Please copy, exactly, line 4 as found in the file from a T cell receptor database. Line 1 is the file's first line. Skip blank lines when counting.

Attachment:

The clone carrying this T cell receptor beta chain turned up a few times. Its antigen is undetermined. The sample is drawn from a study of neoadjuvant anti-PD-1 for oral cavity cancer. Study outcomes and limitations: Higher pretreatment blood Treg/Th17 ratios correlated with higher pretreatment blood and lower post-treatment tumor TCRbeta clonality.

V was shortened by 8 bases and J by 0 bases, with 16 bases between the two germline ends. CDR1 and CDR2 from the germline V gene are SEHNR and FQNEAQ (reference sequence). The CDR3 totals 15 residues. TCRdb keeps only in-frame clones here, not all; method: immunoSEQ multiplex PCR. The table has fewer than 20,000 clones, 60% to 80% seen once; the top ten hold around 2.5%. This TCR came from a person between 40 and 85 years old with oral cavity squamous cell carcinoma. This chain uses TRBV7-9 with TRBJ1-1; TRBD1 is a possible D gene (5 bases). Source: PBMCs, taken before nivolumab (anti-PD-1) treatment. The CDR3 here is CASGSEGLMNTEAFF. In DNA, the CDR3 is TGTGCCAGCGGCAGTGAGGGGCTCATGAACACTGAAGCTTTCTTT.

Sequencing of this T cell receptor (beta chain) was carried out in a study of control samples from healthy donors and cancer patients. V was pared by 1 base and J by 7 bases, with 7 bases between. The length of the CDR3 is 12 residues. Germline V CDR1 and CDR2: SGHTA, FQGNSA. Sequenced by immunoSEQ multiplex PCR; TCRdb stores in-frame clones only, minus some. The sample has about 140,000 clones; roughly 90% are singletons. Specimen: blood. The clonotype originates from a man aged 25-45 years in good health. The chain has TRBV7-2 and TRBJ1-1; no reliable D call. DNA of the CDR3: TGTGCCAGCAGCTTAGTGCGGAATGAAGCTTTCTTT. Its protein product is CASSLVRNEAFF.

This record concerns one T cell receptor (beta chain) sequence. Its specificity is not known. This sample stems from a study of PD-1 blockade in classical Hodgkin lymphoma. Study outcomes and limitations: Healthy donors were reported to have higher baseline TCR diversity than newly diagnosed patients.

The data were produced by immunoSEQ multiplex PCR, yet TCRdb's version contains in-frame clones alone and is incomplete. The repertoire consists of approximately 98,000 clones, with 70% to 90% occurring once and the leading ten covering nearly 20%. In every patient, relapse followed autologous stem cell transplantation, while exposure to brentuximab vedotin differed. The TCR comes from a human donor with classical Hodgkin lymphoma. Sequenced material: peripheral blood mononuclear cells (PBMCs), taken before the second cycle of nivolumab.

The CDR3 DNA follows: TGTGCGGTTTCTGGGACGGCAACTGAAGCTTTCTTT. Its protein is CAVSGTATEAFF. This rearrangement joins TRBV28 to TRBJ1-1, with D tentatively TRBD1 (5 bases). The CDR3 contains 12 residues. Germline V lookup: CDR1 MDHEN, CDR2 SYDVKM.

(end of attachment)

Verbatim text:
This record concerns one T cell receptor (beta chain) sequence. Its specificity is not known. This sample stems from a study of PD-1 blockade in classical Hodgkin lymphoma. Study outcomes and limitations: Healthy donors were reported to have higher baseline TCR diversity than newly diagnosed patients.